Lotte H. Eisner

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Lotte H. Eisner (5 March 1896 – 25 November 1983, Neuilly-sur-Seine near Paris) was a German-French film critic, historian, writer and poet. She was a mentor to the director Werner Herzog.

Early life, education and career[edit]

She was born Lotte Henriette Regina Eisner in Berlin, the daughter of a Jewish merchant and his wife. After studies in Berlin and Munich, from 1927 she worked as a theater and film critic for German newspapers. Among others, she wrote for Film-Kurier, a daily film newspaper published in Berlin.

In 1933, she fled from Germany to France to avoid the rising anti-Jewish persecution by the Nazis. During World War II she hid for a time, but finally was caught and interned in the French concentration camp at the town of Gurs in Aquitaine, France. (Foreign Jews were interned as aliens.) She survived the war, and after the Liberation returned to Paris.

She worked closely with Henri Langlois, the founder of the Cinémathèque Française. She worked there from 1945 as Chief Archivist until her retirement in 1975.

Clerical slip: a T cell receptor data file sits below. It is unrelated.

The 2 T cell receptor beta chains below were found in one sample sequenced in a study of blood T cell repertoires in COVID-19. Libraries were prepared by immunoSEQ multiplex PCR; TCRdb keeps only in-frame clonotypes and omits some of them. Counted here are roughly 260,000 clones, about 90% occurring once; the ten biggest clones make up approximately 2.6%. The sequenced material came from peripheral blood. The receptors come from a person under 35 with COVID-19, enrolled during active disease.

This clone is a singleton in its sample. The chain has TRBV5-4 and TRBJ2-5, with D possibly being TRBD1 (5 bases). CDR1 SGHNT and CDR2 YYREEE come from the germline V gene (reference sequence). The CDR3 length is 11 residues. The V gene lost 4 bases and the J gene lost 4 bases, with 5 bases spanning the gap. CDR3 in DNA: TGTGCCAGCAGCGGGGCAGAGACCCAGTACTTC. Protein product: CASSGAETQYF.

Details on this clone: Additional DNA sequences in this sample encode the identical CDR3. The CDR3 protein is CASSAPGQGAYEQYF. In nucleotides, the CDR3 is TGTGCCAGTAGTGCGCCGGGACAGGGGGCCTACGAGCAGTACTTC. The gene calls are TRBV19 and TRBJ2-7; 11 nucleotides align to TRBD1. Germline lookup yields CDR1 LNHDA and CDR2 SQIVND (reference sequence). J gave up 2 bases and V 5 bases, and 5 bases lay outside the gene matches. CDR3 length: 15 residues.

Lotte H. Eisner continued to write for the monthly Cahiers du Cinéma and La Revue du Cinéma. In 1974, learning that Eisner was seriously ill and on the verge of death, the German film director Werner Herzog walked from Munich to Paris to visit her, in the faith that she would be well again when he arrived. His journey is recounted in Herzog's book Of Walking in Ice. She had been a mentor to him.

Legacy and honors[edit]


  • Murnau France 1964, US and UK 1972
  • Fritz Lang, Da Capo Press, New Edition 1986, ISBN 0-306-80271-6
  • Die dämonische Leinwand, engl. The Haunted Screen: Expressionism in the German Cinema and the Influence of Max Reinhardt, University of California Press, Second Edition 2008, ISBN 0-520-25790-1
  • Ich hatte einst ein schönes Vaterland. Memoiren, Munich: dtv, 1988 - she describes her collaboration with the eccentric Henri Langlois.

External links[edit]